Toronto stocks spike up on resources and RIM

Fri Dec 21, 2007 5:22pm EST
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TORONTO (Reuters) - The Toronto Stock Exchange's main index closed strongly higher on Friday in a tech and resource-fuelled rally in which Research In Motion soared after posting impressive results.

BlackBerry-maker RIM RIM.TO was the net gain leader a day after the company reported that its third-quarter profit more than doubled as it pushed into the consumer market.

RIM raced ahead C$11.05, or 10.4 percent, to C$117.57 and helped pull the tech sector up 2.7 percent. Also in the sector, Celestica Inc CLS.TO rose 16 Canadian cents, or 2.8 percent, to C$5.85.

An advance in gold prices helped nearly all of the index's gold producers higher, while the materials group added 3.7 percent. Barrick Gold ABX.TO rose C$1.22, or 3.3 percent, to C$38.62, and Kinross Gold K.TO was up C$1.54, or 9.4 percent, at C$17.99.

Oil and gas shares climbed 1 percent, taking a cue from crude prices, which rose after a report showing a jump in personal spending in the United States calmed worries over the state of the U.S. economy.

Imperial Oil IMO.TO was up C$1.64, or 3.1 percent, at C$54.08, and Suncor Energy SU.TO rose C$1.33, or 1.3 percent, to C$106.06.

Overall, the S&P/TSX composite index .GSPTSE closed up 189.08 points, or 1.41 percent, at 13,596.09 with all but one of the TSX's 10 main sectors in positive territory. Health care was the only sector on the downside, dipping 0.4 percent.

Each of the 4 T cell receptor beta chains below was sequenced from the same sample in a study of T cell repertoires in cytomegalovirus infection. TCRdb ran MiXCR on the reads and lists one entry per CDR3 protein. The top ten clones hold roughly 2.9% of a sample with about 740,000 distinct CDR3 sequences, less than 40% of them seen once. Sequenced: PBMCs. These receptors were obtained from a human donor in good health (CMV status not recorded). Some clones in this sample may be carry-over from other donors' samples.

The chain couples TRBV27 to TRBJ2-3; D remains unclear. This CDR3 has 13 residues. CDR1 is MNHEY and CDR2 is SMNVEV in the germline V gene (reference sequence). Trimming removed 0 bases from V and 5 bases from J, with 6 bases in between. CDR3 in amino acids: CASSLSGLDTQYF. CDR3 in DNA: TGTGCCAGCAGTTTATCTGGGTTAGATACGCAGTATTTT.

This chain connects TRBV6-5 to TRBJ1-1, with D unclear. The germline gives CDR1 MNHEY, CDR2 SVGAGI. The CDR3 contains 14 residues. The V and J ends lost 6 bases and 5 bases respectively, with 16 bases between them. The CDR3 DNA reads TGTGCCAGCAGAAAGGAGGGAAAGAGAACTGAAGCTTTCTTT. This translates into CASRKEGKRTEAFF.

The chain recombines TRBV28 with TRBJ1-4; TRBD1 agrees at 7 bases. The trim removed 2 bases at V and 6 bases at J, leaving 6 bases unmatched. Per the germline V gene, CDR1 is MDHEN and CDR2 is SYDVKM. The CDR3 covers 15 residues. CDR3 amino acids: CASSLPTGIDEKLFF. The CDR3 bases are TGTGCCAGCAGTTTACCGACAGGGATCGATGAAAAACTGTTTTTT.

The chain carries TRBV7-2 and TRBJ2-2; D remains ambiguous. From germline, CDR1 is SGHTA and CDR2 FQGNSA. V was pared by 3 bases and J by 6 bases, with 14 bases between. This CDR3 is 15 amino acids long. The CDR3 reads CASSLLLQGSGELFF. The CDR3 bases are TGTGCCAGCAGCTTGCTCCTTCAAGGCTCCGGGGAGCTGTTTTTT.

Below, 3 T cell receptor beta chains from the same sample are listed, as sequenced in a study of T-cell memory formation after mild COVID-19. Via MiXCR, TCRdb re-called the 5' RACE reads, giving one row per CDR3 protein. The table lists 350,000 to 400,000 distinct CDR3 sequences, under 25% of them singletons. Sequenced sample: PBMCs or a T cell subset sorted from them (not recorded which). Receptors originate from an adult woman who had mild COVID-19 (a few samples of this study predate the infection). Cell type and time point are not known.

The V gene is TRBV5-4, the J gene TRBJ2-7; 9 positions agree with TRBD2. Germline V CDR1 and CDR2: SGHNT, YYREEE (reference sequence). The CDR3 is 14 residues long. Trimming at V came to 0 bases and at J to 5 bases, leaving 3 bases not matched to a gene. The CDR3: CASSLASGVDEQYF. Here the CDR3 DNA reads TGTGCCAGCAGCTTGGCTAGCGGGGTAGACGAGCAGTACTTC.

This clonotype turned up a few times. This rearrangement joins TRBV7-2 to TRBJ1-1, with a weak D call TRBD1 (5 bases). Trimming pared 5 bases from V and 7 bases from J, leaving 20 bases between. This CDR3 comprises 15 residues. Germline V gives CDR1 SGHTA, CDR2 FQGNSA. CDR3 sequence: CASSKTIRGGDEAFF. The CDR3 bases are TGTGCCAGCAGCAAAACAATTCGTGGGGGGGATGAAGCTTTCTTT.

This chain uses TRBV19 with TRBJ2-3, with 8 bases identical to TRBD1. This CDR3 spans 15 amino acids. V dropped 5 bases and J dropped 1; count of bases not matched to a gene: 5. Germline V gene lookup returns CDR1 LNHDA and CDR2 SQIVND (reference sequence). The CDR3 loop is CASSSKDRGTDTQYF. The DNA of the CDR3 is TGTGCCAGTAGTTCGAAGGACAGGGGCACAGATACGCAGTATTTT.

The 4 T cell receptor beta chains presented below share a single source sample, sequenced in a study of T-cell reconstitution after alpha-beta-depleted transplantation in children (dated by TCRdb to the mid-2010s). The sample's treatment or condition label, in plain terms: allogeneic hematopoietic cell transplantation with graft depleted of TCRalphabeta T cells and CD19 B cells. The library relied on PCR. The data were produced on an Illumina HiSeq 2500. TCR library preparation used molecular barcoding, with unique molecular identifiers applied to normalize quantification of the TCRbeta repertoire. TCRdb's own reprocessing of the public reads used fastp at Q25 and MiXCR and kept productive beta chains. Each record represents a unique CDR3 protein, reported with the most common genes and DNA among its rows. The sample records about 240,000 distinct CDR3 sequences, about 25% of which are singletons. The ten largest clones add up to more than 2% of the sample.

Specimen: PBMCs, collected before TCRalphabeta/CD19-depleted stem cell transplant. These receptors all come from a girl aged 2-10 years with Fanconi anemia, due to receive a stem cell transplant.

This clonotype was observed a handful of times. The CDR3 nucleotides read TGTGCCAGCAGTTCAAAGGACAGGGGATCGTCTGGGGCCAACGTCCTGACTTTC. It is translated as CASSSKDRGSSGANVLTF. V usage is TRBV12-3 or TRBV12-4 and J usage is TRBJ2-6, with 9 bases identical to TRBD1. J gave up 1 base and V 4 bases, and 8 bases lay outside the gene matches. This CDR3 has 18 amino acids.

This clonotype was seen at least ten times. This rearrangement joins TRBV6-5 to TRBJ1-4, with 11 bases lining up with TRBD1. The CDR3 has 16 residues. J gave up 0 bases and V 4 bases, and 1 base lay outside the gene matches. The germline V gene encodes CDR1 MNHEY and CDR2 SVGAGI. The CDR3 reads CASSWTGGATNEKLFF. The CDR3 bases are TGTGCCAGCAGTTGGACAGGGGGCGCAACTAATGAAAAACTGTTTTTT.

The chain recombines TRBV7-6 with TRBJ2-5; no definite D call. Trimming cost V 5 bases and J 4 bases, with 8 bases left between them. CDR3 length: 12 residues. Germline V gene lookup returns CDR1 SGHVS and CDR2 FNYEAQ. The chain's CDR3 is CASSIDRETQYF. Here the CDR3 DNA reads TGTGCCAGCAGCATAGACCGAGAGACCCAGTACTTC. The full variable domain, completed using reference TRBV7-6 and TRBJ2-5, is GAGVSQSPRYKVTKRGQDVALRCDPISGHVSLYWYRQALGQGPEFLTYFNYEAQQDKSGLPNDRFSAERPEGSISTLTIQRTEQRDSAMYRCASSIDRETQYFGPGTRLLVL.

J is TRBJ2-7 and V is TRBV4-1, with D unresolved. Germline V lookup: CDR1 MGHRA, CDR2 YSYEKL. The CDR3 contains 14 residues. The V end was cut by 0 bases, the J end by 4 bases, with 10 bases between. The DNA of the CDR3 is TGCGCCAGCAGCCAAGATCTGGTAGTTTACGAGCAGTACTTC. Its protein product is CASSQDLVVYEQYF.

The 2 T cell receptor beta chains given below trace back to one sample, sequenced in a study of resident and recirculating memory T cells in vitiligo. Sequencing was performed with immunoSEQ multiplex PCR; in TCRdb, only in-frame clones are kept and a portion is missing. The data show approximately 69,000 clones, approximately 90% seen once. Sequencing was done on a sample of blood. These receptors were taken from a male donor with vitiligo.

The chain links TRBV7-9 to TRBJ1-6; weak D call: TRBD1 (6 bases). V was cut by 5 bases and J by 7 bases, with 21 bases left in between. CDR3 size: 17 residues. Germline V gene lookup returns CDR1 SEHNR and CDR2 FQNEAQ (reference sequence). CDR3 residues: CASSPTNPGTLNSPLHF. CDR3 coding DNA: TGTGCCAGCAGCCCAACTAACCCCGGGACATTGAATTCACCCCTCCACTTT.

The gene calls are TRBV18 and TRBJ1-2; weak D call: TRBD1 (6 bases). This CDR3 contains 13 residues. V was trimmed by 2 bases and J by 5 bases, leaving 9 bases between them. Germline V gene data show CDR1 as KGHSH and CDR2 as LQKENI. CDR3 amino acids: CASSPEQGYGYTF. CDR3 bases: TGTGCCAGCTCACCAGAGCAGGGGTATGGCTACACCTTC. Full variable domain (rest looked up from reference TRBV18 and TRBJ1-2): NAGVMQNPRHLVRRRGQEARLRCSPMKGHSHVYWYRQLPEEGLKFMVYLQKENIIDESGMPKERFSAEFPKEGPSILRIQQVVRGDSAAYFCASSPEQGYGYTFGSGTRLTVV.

The index was still down 0.6 percent on the week.

Banking shares managed a slight 0.1 percent gain, as financials south of the border advanced after a Wall Street Journal report that U.S. investment bank Merrill Lynch & Co Inc MER.N may get up to a $5 billion capital injection from a Singapore state investor.

Canadian Imperial Bank of Commerce CM.TO gained 84 Canadian cents, or 1.2 percent, to C$71.35. But Coventree Inc COF.TO slumped 28 Canadian cents, or 29.2 percent, to 68 Canadian cents after the finance firm said its capital markets business "is no longer viable" due to the disruption in the asset-backed commercial paper market.

(Reporting by Leah Schnurr; Editing by Peter Galloway)

<p>A Toronto Stock Exchange (TSX) logo is seen in Toronto November 9, 2007. REUTERS/Mark Blinch</p>